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Review: A Princess in Theory by Alyssa Cole

A Princess in Theory kicks off Alyssa Cole’s new series, Reluctant Royals.

I couldn’t put this book down. Ledi and Thabiso’s story is part modern fairy-tale (a prince in disguise) part secret identity exposed (prince? Or fuckboy?) and a hell of a lot of fun.

Ledi is a broke grad student working two jobs (in a lab and at a restaurant). She keeps getting these emails telling her she’s the betrothed of an African prince. Finally sick of deleting them, she finally responds FUCK OFF. Thabiso is the heir to the throne of Thesolo. His betrothed’s family disappeared when she was a little girl. When his assistant tracks Ledi down, he goes to the restaurant where she works to demand to know where she’s been, why her family left, and to see this woman who would dare tell him to FUCK OFF. When he arrives, she mistakes him for the new server she’s supposed to be training that night. So Thabiso becomes Jamal, and predictably fucks up, including accidentally starting a literal fire, which Naledi ends up putting out.

As Jamal, Thabiso rents the apartment opposite Ledi’s for the week that he’s in New York. She’s mistrustful at first, but things heat up between them. Thabiso knows he should tell Ledi the truth, but keeps putting it off. Ledi’s friend takes her to a fundraiser where the guest of honor is some prince from an African country–and Ledi is shocked and betrayed when she learns of “Jamal’s” deception.

That would be the end of the story, but a mysterious illness is affecting people in Thesolo, including Ledi’s grandparents. As a epidemiologist, Ledi has the qualifications to help diagnose and understand the illness. She agrees to pose as the future princess in order to help with the illness.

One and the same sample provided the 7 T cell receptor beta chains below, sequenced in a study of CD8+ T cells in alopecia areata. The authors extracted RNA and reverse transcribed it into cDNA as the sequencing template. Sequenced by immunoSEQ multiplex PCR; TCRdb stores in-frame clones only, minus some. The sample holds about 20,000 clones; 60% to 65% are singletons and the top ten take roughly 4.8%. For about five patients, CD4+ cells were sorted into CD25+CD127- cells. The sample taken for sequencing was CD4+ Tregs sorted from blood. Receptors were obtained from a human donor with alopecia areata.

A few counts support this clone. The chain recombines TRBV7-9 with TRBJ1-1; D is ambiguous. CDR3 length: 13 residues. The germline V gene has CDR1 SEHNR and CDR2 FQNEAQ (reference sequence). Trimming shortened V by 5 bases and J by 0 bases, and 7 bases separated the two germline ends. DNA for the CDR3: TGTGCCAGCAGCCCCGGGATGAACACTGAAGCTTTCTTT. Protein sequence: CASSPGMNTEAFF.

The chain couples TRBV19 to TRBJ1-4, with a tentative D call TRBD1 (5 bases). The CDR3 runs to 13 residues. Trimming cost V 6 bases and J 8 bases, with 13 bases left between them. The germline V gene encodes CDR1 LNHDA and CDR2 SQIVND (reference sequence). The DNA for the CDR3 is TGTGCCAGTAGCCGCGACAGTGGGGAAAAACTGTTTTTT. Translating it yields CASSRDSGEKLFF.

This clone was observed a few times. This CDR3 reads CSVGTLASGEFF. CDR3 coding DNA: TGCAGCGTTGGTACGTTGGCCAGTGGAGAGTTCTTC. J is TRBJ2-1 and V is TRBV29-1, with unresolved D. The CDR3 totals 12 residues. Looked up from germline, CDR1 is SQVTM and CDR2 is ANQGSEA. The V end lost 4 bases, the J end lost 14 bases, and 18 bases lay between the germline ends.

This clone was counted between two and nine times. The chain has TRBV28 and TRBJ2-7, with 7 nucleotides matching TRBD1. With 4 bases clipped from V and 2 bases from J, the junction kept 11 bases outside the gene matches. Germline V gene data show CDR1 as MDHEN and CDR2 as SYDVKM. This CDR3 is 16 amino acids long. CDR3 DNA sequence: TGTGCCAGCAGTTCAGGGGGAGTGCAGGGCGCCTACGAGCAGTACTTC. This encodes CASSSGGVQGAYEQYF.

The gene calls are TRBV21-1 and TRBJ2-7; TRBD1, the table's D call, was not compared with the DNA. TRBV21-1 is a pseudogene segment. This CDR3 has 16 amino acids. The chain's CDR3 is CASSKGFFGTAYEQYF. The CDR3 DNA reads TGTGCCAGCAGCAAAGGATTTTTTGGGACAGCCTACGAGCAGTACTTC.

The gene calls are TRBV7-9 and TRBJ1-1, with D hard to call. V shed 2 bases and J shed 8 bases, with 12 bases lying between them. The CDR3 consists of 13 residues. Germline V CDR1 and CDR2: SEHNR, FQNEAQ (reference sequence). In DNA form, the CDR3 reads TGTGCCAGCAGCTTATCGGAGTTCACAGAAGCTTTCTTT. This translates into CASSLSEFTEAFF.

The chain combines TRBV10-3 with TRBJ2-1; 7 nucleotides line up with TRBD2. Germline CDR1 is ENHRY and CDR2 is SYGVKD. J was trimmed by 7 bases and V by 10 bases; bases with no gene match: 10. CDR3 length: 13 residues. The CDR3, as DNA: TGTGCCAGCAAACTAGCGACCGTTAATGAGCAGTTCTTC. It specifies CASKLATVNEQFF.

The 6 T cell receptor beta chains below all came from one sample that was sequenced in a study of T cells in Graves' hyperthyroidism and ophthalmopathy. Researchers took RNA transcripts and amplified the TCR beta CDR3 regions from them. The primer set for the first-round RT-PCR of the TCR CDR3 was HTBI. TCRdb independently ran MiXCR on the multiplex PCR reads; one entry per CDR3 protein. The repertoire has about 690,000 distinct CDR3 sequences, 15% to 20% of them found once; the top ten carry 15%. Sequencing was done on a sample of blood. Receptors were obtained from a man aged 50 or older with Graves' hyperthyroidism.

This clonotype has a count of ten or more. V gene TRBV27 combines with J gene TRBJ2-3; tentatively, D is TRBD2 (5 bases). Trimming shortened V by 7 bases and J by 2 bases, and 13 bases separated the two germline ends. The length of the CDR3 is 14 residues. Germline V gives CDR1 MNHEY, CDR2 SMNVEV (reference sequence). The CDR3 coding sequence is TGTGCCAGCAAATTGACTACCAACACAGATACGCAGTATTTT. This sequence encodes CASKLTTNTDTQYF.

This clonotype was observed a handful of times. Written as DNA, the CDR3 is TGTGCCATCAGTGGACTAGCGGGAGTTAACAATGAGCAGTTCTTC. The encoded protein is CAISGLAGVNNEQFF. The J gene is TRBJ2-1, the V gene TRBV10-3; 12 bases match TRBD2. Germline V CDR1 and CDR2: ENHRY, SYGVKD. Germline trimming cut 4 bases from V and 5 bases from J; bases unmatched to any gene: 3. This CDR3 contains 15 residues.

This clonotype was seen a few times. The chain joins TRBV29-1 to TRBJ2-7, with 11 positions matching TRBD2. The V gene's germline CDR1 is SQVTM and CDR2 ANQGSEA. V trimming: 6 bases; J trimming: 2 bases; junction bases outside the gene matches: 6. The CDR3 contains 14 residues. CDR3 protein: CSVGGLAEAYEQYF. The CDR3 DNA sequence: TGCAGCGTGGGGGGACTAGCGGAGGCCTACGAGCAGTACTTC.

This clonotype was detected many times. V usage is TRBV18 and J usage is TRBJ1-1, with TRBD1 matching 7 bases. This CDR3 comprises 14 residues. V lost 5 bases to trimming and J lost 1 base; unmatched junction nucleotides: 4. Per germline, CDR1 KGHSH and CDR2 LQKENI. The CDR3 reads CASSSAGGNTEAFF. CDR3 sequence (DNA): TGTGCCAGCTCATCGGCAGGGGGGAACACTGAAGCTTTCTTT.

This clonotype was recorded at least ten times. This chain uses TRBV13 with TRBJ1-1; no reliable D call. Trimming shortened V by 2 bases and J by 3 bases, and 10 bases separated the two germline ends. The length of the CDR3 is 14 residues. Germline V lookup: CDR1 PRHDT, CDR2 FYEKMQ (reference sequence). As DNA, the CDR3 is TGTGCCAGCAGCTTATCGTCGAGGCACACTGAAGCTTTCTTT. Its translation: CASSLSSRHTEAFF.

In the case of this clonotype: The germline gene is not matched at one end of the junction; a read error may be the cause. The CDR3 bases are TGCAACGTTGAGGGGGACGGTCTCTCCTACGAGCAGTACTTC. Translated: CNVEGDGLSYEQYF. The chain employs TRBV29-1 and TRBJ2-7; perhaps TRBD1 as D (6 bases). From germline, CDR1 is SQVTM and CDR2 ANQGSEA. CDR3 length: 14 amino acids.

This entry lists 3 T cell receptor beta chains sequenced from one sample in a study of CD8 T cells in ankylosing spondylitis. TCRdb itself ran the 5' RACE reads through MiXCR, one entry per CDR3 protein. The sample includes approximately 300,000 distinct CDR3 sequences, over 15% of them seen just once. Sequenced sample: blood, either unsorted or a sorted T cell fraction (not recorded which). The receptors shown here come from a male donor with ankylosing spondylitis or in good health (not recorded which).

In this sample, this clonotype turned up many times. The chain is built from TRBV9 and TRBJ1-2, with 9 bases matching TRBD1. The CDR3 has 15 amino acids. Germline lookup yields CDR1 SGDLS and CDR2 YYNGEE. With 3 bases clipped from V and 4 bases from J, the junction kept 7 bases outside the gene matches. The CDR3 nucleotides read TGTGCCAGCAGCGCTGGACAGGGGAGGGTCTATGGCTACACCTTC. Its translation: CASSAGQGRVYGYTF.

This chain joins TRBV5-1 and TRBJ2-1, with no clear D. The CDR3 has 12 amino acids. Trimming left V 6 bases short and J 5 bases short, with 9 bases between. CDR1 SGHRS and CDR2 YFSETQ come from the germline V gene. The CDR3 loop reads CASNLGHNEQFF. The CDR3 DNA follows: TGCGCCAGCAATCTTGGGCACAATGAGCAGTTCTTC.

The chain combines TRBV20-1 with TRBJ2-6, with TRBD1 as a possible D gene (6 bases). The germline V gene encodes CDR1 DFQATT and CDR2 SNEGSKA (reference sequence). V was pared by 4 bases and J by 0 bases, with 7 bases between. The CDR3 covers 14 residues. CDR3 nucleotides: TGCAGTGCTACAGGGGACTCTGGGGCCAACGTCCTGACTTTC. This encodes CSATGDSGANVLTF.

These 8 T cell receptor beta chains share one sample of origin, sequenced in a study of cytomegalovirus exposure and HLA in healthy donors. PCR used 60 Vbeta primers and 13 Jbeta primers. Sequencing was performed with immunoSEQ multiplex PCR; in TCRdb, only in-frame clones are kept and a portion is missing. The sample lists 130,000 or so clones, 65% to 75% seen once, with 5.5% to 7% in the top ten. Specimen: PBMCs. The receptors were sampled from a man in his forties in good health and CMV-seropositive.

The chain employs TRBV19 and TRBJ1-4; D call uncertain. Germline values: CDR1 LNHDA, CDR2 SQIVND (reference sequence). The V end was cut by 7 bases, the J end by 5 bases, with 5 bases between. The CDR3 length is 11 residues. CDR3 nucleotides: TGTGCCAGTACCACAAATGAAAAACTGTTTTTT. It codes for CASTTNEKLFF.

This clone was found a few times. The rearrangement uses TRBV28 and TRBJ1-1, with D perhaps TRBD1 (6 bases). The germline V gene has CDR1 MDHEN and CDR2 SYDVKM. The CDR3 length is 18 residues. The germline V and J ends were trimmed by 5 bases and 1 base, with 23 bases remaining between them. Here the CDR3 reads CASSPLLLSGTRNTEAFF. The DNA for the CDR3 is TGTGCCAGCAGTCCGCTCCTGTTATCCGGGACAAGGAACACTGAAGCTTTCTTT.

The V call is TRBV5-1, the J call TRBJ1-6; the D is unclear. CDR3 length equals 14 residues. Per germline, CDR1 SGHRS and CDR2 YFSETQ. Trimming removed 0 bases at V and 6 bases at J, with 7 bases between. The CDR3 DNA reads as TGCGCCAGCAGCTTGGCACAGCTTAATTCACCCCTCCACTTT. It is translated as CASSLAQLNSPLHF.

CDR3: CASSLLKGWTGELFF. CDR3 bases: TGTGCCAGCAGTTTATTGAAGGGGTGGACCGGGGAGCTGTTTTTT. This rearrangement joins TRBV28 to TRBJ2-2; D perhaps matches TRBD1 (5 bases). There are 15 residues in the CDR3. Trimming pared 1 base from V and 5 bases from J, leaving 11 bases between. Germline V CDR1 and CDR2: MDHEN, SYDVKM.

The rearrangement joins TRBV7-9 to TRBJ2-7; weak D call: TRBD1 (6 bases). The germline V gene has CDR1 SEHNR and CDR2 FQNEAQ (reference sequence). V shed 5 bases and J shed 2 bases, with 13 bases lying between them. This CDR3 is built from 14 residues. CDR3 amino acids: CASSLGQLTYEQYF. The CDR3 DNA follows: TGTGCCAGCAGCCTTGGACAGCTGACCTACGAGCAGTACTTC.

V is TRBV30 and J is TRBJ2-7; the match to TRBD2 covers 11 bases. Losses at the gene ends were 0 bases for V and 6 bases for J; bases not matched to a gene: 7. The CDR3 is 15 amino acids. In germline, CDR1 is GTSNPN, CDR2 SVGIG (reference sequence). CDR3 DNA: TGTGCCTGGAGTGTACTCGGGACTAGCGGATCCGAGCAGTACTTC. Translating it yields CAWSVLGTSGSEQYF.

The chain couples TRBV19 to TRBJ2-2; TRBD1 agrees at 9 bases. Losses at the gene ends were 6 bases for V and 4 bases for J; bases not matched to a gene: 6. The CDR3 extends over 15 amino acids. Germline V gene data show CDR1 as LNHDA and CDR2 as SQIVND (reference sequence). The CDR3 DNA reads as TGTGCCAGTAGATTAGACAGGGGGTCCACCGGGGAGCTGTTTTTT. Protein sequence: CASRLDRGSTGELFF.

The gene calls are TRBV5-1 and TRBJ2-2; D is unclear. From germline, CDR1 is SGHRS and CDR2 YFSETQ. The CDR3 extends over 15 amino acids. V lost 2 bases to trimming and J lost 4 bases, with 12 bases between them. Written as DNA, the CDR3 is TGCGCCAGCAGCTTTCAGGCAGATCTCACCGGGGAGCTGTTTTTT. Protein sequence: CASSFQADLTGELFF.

Will Ledi leave Thabiso? Can he persuade her to stay?

This is a great book. I love that the heroine is a scientist and completely dismissive of Thabiso, who has never been treated that way before. Thabiso is three dimensional, and his feelings and guilt evolve in a sympathetic way. The illness, and the lingering questions of why her family left Thesolo create great background for Ledi and Thabiso’s story.

Ledi’s best friend Portia is a hot mess. She has issues with alcoholism, and Ledi struggles to draw a line with her. She’s the star of the follow up book, A Duke by Default (out in 2018), having sworn to turn the page. She also has a twin (in a wheelchair–yay for inclusion) with whom there are as yet unexplored simmering tensions. She’s fleshed out enough to be intriguing, and I look forward to seeing more of her.

Thabiso’s assistant Likoti is great. She’s his one real close friend who gives no fucks that he’s her prince (and boss) and calls him on his shit. She has her own off-screen adventures in NYC that are alluded to, and her dynamic with Thabiso gives Thabiso depth. I wish we saw more of her.

The sex scenes are H-O-T. I definitely squirmed in the good way more than once.

The only real weaknesses is that the illness and the mystery of why Ledi’s parents left is dealt with a bit more quickly than I would’ve liked. Ledi’s mom was the queen’s best friend and her disappearance (and Ledi’s reappearance) are a big part of why the queen interacts with Ledi the way she does. But given that Ledi’s parents are dead (she grew up in foster care) without a flashback scene or more exposition I’m not sure how Cole could’ve given us more there.

I love Alyssa Cole’s style, and am looking forward to the second book. If you’re looking for fluffy romance with great sex scenes, you should read A Princess in Theory.

Buy A Princess in Theory on Amazon

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